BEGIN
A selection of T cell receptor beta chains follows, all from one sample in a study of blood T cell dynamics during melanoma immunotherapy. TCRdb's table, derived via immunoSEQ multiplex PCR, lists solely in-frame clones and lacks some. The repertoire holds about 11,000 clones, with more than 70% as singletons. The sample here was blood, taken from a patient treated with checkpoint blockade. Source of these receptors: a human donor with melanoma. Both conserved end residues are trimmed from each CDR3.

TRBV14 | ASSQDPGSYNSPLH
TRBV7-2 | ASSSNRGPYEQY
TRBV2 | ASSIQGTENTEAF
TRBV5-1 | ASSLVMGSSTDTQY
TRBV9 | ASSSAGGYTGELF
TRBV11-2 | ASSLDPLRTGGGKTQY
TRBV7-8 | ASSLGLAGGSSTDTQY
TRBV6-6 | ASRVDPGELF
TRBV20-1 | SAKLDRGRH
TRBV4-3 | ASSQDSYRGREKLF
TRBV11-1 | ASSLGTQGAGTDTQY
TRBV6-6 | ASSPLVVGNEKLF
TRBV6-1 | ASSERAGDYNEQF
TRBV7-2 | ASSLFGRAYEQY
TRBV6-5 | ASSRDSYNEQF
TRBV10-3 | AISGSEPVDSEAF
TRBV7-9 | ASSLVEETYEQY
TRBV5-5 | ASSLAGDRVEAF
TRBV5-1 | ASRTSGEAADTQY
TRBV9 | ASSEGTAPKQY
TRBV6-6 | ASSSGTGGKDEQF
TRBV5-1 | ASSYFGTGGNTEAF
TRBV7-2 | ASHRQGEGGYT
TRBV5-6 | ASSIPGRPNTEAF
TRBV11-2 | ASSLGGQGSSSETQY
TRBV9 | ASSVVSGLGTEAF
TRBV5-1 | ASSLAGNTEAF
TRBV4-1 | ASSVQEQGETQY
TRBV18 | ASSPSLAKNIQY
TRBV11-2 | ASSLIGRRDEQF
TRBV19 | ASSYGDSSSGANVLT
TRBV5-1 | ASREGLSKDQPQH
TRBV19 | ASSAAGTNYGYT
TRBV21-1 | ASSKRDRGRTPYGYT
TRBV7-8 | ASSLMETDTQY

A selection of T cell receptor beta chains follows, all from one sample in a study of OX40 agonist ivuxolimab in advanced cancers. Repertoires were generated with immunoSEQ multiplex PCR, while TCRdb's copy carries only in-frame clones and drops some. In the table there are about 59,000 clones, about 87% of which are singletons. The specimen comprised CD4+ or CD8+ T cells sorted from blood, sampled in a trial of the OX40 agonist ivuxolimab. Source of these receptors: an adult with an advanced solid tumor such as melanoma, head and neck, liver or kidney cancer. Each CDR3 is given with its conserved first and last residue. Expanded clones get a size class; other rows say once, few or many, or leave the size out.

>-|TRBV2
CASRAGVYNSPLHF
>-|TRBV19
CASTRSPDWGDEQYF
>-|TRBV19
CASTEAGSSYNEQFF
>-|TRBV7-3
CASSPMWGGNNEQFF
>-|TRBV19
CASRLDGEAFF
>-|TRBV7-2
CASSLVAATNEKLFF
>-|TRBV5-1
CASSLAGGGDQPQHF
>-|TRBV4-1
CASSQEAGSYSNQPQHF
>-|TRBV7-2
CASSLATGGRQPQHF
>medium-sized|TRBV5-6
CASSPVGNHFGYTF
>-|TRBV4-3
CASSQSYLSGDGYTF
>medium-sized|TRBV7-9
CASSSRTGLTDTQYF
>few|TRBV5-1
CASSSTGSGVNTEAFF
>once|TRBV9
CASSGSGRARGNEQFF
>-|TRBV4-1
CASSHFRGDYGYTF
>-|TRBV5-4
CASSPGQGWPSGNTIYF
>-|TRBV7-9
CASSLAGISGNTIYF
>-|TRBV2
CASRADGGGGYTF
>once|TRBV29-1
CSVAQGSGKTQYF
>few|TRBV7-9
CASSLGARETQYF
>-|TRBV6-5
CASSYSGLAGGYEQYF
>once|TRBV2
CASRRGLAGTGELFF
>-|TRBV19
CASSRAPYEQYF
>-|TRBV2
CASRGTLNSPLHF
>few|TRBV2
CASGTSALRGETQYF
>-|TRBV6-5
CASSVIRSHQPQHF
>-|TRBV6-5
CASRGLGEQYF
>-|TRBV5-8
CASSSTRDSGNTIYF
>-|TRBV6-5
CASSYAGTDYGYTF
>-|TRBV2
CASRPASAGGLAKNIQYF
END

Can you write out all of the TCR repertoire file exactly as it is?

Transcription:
A selection of T cell receptor beta chains follows, all from one sample in a study of blood T cell dynamics during melanoma immunotherapy. TCRdb's table, derived via immunoSEQ multiplex PCR, lists solely in-frame clones and lacks some. The repertoire holds about 11,000 clones, with more than 70% as singletons. The sample here was blood, taken from a patient treated with checkpoint blockade. Source of these receptors: a human donor with melanoma. Both conserved end residues are trimmed from each CDR3.

TRBV14 | ASSQDPGSYNSPLH
TRBV7-2 | ASSSNRGPYEQY
TRBV2 | ASSIQGTENTEAF
TRBV5-1 | ASSLVMGSSTDTQY
TRBV9 | ASSSAGGYTGELF
TRBV11-2 | ASSLDPLRTGGGKTQY
TRBV7-8 | ASSLGLAGGSSTDTQY
TRBV6-6 | ASRVDPGELF
TRBV20-1 | SAKLDRGRH
TRBV4-3 | ASSQDSYRGREKLF
TRBV11-1 | ASSLGTQGAGTDTQY
TRBV6-6 | ASSPLVVGNEKLF
TRBV6-1 | ASSERAGDYNEQF
TRBV7-2 | ASSLFGRAYEQY
TRBV6-5 | ASSRDSYNEQF
TRBV10-3 | AISGSEPVDSEAF
TRBV7-9 | ASSLVEETYEQY
TRBV5-5 | ASSLAGDRVEAF
TRBV5-1 | ASRTSGEAADTQY
TRBV9 | ASSEGTAPKQY
TRBV6-6 | ASSSGTGGKDEQF
TRBV5-1 | ASSYFGTGGNTEAF
TRBV7-2 | ASHRQGEGGYT
TRBV5-6 | ASSIPGRPNTEAF
TRBV11-2 | ASSLGGQGSSSETQY
TRBV9 | ASSVVSGLGTEAF
TRBV5-1 | ASSLAGNTEAF
TRBV4-1 | ASSVQEQGETQY
TRBV18 | ASSPSLAKNIQY
TRBV11-2 | ASSLIGRRDEQF
TRBV19 | ASSYGDSSSGANVLT
TRBV5-1 | ASREGLSKDQPQH
TRBV19 | ASSAAGTNYGYT
TRBV21-1 | ASSKRDRGRTPYGYT
TRBV7-8 | ASSLMETDTQY

A selection of T cell receptor beta chains follows, all from one sample in a study of OX40 agonist ivuxolimab in advanced cancers. Repertoires were generated with immunoSEQ multiplex PCR, while TCRdb's copy carries only in-frame clones and drops some. In the table there are about 59,000 clones, about 87% of which are singletons. The specimen comprised CD4+ or CD8+ T cells sorted from blood, sampled in a trial of the OX40 agonist ivuxolimab. Source of these receptors: an adult with an advanced solid tumor such as melanoma, head and neck, liver or kidney cancer. Each CDR3 is given with its conserved first and last residue. Expanded clones get a size class; other rows say once, few or many, or leave the size out.

>-|TRBV2
CASRAGVYNSPLHF
>-|TRBV19
CASTRSPDWGDEQYF
>-|TRBV19
CASTEAGSSYNEQFF
>-|TRBV7-3
CASSPMWGGNNEQFF
>-|TRBV19
CASRLDGEAFF
>-|TRBV7-2
CASSLVAATNEKLFF
>-|TRBV5-1
CASSLAGGGDQPQHF
>-|TRBV4-1
CASSQEAGSYSNQPQHF
>-|TRBV7-2
CASSLATGGRQPQHF
>medium-sized|TRBV5-6
CASSPVGNHFGYTF
>-|TRBV4-3
CASSQSYLSGDGYTF
>medium-sized|TRBV7-9
CASSSRTGLTDTQYF
>few|TRBV5-1
CASSSTGSGVNTEAFF
>once|TRBV9
CASSGSGRARGNEQFF
>-|TRBV4-1
CASSHFRGDYGYTF
>-|TRBV5-4
CASSPGQGWPSGNTIYF
>-|TRBV7-9
CASSLAGISGNTIYF
>-|TRBV2
CASRADGGGGYTF
>once|TRBV29-1
CSVAQGSGKTQYF
>few|TRBV7-9
CASSLGARETQYF
>-|TRBV6-5
CASSYSGLAGGYEQYF
>once|TRBV2
CASRRGLAGTGELFF
>-|TRBV19
CASSRAPYEQYF
>-|TRBV2
CASRGTLNSPLHF
>few|TRBV2
CASGTSALRGETQYF
>-|TRBV6-5
CASSVIRSHQPQHF
>-|TRBV6-5
CASRGLGEQYF
>-|TRBV5-8
CASSSTRDSGNTIYF
>-|TRBV6-5
CASSYAGTDYGYTF
>-|TRBV2
CASRPASAGGLAKNIQYF